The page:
Locust invasions are generally decried as plagues that devastate crops and impoverish farmers. The view is not shared by all. On Tuesday, when millions of locusts, wind-driven from the Egyptian Sinai, landed in Kadesh Barnea, the historical spot where Jews are said to have settled when they fled from Egypt in the biblical era, all Israelis in the region expressed worries, but not Moshe Basson.
For Moshe Basson, it was a godsend and for good reason. This renowned cook, specializing in Biblical-era food, was actually delighted to have an unusual ingredient to diversify the menu of his kosher restaurant and to propose to his customers grilled locusts for dessert as he did few years ago.
Although Jewish Rabbis do not agree whether the locusts are Kosher or not, Chief Basson promotes locust eating that taste, according to him, like sunflower seeds or baby shrimp.
He told an Israeli TV channel that demand is high for his $15 locust dish and that many religious customers want to purchase the insects and cook them at home.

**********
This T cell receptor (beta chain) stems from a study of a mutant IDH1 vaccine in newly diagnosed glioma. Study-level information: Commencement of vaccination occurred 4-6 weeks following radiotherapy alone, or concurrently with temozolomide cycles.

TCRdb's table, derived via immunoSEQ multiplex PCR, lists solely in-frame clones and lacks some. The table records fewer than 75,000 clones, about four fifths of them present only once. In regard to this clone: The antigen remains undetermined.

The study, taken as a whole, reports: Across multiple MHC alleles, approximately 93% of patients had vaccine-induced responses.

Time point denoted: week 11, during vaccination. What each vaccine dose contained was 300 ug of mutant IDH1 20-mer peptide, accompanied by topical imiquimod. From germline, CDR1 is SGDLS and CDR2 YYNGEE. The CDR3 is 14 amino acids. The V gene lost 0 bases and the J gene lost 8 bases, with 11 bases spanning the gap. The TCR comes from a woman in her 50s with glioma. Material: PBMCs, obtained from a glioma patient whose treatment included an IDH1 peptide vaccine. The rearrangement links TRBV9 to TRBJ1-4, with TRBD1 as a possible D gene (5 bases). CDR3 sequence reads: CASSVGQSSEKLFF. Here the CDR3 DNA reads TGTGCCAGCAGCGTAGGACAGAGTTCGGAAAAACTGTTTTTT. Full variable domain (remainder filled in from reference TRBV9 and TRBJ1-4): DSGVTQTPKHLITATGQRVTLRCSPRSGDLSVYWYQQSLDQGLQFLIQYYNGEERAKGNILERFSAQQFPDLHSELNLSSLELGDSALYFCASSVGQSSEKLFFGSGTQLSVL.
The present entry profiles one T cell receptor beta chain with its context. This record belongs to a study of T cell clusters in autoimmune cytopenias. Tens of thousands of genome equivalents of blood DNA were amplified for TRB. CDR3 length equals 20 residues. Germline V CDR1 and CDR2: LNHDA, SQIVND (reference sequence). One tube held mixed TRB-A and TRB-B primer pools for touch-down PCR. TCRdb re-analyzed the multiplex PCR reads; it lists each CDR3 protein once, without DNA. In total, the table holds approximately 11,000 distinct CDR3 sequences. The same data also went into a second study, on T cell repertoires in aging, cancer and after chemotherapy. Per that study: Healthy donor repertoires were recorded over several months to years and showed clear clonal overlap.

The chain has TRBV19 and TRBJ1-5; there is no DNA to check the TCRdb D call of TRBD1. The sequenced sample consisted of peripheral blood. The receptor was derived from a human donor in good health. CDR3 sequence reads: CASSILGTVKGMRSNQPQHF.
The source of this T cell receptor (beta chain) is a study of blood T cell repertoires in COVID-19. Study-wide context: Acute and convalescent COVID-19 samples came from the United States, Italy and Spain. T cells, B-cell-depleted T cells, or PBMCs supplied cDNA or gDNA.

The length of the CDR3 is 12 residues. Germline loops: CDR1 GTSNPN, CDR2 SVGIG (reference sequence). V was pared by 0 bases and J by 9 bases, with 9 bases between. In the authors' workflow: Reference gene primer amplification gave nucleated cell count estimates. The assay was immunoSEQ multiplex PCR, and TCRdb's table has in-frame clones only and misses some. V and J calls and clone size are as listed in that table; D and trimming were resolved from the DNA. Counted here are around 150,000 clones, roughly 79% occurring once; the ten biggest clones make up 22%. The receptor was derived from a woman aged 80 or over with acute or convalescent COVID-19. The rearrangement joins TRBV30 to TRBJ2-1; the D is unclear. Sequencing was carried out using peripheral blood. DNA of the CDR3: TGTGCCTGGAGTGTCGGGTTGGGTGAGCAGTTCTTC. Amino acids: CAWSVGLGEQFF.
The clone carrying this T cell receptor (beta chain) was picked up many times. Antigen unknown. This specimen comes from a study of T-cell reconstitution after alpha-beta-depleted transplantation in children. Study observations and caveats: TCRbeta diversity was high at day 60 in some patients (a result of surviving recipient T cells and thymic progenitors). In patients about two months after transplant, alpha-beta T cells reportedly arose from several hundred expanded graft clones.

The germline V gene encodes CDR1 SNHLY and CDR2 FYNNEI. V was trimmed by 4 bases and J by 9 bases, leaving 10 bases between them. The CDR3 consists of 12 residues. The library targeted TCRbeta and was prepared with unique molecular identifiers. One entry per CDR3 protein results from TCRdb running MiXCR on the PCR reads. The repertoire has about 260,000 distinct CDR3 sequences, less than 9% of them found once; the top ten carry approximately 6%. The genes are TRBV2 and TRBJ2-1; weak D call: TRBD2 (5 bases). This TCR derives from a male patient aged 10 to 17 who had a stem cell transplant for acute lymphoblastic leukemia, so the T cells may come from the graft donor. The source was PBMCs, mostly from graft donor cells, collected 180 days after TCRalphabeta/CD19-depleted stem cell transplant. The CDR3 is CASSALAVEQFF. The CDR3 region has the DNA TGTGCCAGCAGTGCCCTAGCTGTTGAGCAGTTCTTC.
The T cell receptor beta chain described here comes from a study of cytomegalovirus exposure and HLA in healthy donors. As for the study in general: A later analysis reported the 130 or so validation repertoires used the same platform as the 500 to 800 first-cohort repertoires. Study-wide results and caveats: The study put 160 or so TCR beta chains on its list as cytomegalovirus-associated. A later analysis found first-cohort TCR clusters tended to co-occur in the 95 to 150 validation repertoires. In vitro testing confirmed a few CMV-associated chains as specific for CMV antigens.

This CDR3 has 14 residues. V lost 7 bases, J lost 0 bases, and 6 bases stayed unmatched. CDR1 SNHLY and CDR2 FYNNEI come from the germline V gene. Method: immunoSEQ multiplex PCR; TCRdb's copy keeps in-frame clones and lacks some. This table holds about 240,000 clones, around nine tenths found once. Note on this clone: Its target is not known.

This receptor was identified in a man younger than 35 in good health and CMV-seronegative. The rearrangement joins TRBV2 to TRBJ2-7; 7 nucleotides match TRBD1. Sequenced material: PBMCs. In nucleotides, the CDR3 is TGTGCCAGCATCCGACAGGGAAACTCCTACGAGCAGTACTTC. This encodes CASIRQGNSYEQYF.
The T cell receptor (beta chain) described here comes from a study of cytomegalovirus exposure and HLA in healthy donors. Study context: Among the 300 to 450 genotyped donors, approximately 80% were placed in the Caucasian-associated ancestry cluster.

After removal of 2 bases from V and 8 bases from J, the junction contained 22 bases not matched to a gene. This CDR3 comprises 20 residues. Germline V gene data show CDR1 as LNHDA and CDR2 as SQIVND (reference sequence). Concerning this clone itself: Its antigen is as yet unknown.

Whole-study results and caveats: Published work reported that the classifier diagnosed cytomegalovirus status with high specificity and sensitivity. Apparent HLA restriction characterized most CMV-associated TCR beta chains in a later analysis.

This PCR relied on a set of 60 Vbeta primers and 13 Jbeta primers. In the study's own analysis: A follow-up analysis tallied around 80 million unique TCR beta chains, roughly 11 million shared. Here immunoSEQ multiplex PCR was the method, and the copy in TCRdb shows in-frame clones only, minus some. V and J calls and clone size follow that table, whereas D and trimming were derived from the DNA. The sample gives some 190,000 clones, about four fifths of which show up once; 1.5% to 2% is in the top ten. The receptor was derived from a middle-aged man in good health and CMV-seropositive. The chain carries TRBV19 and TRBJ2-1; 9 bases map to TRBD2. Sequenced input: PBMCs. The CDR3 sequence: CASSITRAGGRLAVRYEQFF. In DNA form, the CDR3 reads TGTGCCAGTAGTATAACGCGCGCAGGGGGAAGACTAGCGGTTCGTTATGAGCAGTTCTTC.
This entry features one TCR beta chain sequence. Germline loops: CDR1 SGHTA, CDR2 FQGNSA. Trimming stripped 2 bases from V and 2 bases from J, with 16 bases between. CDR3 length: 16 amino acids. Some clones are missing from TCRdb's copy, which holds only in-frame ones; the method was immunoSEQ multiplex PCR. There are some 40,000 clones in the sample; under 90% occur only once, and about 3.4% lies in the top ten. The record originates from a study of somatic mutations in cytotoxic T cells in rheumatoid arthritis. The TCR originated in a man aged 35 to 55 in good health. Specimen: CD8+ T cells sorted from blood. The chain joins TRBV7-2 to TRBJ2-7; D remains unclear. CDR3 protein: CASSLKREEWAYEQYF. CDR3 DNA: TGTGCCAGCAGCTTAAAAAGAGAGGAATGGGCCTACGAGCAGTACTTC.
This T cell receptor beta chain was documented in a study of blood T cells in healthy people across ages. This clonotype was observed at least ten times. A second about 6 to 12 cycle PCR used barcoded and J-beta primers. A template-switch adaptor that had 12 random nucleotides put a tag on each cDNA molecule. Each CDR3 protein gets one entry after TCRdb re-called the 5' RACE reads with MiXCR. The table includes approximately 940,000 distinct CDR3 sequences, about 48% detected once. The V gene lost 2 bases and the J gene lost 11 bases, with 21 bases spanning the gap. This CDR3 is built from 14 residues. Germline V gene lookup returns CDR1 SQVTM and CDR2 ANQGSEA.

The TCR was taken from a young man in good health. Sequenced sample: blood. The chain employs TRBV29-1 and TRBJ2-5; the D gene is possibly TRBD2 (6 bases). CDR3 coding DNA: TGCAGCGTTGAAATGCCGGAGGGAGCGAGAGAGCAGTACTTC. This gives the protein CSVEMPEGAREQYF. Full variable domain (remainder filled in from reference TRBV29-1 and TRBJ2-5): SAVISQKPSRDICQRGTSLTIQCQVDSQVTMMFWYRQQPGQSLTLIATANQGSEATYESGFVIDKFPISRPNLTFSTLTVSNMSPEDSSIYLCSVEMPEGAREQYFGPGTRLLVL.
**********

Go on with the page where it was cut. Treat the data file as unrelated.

On Wednesday, he said, he received several deliveries of live locusts from neighboring cities and to encourage his initiative even the mayor of Negev town that has been invaded by the insects came in to Basson’s restaurant to personally deliver a bag of locusts.
While some are heading to the restaurant to enjoy a locust-based meal, while rabbis are arguing whether the insect is Kosher or not, the Israeli government acted without wasting time and sprayed pesticides all over Negev to bring the infestation under control. Will these pesticides sprayed insects also end up in customers’ dishes? It is up to chief Basson to give an answer.